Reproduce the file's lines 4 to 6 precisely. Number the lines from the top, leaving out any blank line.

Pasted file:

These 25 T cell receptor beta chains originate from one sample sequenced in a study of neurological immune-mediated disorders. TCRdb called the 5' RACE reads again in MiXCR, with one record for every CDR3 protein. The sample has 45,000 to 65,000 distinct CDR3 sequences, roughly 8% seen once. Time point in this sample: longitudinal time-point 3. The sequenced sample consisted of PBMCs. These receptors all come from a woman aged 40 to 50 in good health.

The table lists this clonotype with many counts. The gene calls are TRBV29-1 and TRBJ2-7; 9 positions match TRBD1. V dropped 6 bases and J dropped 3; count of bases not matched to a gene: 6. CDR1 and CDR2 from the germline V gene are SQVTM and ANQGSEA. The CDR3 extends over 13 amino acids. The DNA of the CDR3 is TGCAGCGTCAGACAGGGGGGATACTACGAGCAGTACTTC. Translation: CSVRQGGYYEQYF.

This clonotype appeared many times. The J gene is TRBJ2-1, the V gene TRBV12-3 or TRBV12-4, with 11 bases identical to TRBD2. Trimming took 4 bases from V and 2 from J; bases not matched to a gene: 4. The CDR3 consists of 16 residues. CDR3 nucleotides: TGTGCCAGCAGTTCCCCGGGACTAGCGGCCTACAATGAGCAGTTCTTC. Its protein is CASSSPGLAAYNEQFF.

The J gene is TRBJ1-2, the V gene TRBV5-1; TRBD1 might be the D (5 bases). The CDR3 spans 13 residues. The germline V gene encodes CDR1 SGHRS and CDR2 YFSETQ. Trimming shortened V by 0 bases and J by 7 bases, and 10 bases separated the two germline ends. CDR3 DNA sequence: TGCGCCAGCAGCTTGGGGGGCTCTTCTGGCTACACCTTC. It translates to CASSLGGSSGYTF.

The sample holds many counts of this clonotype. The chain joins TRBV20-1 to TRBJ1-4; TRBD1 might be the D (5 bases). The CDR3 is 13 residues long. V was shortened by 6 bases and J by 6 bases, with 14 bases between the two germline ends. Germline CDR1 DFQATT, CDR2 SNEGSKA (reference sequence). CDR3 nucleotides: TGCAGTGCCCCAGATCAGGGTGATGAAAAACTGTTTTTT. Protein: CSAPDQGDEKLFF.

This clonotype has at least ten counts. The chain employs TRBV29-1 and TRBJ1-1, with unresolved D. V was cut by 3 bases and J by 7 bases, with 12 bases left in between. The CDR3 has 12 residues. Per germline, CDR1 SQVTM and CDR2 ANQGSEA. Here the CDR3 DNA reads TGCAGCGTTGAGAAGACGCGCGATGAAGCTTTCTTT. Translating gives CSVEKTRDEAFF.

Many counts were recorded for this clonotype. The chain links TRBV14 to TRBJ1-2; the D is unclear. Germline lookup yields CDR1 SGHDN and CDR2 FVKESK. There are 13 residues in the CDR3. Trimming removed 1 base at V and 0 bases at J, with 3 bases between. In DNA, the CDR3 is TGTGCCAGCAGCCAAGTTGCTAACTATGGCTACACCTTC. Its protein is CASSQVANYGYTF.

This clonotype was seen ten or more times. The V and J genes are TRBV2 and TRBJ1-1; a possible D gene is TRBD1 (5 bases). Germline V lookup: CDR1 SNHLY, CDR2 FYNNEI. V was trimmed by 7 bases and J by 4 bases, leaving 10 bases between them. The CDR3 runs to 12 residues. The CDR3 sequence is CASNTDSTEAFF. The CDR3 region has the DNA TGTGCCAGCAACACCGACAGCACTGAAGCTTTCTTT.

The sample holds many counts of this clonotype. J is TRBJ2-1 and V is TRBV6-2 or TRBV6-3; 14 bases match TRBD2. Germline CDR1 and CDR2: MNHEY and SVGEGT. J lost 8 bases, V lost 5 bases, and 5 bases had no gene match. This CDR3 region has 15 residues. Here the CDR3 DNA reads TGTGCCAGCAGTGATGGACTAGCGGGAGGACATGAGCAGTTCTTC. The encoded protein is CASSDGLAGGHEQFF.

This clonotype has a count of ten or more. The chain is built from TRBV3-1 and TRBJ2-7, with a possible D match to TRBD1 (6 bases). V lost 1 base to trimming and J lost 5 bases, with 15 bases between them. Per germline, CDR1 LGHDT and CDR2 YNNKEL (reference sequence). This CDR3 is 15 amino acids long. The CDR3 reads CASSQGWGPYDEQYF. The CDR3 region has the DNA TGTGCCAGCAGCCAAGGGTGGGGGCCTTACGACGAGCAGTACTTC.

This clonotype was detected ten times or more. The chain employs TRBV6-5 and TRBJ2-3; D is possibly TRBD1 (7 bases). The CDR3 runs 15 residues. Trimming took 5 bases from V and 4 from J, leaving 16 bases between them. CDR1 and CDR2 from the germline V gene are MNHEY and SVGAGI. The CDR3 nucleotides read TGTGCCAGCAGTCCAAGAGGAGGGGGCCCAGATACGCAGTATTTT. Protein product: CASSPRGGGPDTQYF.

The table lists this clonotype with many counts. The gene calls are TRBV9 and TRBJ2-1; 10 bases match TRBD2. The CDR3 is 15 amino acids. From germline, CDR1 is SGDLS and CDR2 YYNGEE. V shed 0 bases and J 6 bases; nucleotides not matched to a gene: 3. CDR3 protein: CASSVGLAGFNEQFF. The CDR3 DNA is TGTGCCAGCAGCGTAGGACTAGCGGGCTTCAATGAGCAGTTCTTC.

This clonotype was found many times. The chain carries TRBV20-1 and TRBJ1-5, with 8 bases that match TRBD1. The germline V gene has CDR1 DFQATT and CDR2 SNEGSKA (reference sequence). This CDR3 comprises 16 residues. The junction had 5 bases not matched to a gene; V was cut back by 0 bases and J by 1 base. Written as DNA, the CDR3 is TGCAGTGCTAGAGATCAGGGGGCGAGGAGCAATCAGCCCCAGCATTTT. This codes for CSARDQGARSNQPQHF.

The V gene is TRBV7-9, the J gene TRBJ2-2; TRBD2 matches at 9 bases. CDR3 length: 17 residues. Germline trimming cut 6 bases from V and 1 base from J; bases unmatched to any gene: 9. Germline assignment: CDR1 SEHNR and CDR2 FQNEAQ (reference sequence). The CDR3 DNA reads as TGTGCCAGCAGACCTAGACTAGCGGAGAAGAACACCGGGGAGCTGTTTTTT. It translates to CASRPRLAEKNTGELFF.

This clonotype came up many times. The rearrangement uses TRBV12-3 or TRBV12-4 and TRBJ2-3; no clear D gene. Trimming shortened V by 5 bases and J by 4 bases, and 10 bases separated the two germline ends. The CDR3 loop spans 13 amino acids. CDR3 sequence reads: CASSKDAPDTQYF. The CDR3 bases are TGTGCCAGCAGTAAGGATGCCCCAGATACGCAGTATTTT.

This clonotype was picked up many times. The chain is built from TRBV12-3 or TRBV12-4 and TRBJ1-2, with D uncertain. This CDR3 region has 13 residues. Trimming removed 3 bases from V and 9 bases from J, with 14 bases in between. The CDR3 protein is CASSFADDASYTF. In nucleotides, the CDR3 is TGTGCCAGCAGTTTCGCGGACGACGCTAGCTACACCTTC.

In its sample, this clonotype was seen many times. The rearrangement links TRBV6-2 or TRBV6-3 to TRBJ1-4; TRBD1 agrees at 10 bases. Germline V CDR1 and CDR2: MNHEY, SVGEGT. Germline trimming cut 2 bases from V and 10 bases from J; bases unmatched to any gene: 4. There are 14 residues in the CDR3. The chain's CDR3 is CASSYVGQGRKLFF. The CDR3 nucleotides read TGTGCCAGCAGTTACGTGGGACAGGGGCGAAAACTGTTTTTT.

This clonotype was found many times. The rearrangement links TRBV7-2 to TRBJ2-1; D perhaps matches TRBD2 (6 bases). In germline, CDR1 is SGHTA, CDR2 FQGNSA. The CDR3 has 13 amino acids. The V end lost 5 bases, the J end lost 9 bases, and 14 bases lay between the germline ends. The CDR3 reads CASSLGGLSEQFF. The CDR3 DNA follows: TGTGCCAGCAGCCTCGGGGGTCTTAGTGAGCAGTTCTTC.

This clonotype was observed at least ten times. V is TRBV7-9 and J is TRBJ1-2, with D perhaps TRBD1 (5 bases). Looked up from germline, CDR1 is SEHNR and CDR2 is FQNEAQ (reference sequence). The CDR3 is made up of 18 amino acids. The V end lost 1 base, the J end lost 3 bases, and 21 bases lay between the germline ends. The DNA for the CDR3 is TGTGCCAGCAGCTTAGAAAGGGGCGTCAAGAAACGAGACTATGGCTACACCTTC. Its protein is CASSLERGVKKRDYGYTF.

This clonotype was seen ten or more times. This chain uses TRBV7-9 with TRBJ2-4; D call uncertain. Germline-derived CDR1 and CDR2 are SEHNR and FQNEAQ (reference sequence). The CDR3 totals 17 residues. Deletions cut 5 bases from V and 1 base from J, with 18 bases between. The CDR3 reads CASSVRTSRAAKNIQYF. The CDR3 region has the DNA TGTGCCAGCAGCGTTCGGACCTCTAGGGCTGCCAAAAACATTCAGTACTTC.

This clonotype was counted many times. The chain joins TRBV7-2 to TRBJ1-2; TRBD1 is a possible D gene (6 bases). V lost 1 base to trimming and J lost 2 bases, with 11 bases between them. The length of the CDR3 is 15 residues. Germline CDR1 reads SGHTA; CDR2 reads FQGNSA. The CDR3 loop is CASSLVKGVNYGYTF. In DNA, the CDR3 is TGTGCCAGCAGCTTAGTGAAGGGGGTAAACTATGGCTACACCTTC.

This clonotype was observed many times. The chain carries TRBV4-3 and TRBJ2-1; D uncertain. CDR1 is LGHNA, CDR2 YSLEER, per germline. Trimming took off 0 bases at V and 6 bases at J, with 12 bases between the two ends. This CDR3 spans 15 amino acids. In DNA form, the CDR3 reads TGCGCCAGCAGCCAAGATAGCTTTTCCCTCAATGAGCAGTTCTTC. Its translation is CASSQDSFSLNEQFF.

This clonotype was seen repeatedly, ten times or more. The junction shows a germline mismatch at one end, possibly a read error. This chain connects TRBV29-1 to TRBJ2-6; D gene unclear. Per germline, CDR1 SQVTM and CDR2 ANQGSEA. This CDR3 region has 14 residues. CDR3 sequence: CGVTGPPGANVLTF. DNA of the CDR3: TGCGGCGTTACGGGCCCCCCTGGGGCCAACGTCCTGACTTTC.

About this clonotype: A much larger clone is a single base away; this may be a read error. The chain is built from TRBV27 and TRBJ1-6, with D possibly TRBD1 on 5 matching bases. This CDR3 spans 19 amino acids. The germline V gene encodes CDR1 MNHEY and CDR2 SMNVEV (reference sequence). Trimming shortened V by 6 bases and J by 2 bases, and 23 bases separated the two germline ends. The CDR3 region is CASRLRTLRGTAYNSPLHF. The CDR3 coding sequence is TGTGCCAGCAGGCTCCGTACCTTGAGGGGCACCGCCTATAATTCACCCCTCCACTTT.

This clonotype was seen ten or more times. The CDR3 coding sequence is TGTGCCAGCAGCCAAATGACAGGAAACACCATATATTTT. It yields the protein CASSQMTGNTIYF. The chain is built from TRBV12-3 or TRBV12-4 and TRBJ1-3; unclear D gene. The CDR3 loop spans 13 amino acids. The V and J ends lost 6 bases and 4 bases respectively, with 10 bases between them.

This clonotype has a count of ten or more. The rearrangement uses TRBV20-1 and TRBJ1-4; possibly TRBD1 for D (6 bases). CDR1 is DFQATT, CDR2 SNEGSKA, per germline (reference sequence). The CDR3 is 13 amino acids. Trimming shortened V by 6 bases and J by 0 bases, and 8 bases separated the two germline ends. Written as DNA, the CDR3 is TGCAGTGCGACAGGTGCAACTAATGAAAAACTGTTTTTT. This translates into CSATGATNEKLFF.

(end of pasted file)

The J gene is TRBJ1-2, the V gene TRBV5-1; TRBD1 might be the D (5 bases). The CDR3 spans 13 residues. The germline V gene encodes CDR1 SGHRS and CDR2 YFSETQ. Trimming shortened V by 0 bases and J by 7 bases, and 10 bases separated the two germline ends. CDR3 DNA sequence: TGCGCCAGCAGCTTGGGGGGCTCTTCTGGCTACACCTTC. It translates to CASSLGGSSGYTF.

The sample holds many counts of this clonotype. The chain joins TRBV20-1 to TRBJ1-4; TRBD1 might be the D (5 bases). The CDR3 is 13 residues long. V was shortened by 6 bases and J by 6 bases, with 14 bases between the two germline ends. Germline CDR1 DFQATT, CDR2 SNEGSKA (reference sequence). CDR3 nucleotides: TGCAGTGCCCCAGATCAGGGTGATGAAAAACTGTTTTTT. Protein: CSAPDQGDEKLFF.

This clonotype has at least ten counts. The chain employs TRBV29-1 and TRBJ1-1, with unresolved D. V was cut by 3 bases and J by 7 bases, with 12 bases left in between. The CDR3 has 12 residues. Per germline, CDR1 SQVTM and CDR2 ANQGSEA. Here the CDR3 DNA reads TGCAGCGTTGAGAAGACGCGCGATGAAGCTTTCTTT. Translating gives CSVEKTRDEAFF.